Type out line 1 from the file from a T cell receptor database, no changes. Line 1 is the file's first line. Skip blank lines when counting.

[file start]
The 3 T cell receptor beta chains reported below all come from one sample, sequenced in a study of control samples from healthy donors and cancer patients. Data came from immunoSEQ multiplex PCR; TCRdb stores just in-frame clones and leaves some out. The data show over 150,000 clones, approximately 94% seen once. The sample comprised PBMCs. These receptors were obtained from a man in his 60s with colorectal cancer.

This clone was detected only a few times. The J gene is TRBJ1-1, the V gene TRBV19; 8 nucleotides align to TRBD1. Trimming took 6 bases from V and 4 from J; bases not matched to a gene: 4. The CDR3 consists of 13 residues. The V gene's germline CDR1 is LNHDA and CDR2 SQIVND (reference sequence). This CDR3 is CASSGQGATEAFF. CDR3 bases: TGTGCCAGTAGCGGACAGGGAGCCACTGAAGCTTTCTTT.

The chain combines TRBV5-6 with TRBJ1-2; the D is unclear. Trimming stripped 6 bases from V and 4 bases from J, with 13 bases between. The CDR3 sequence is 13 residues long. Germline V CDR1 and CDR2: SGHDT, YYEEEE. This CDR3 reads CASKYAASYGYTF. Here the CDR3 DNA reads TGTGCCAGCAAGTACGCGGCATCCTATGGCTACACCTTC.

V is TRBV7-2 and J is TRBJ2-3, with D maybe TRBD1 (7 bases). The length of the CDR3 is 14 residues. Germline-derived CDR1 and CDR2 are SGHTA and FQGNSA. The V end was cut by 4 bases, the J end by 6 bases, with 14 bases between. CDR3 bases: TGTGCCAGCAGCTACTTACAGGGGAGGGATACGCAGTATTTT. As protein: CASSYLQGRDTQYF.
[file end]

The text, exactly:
The 3 T cell receptor beta chains reported below all come from one sample, sequenced in a study of control samples from healthy donors and cancer patients. Data came from immunoSEQ multiplex PCR; TCRdb stores just in-frame clones and leaves some out. The data show over 150,000 clones, approximately 94% seen once. The sample comprised PBMCs. These receptors were obtained from a man in his 60s with colorectal cancer.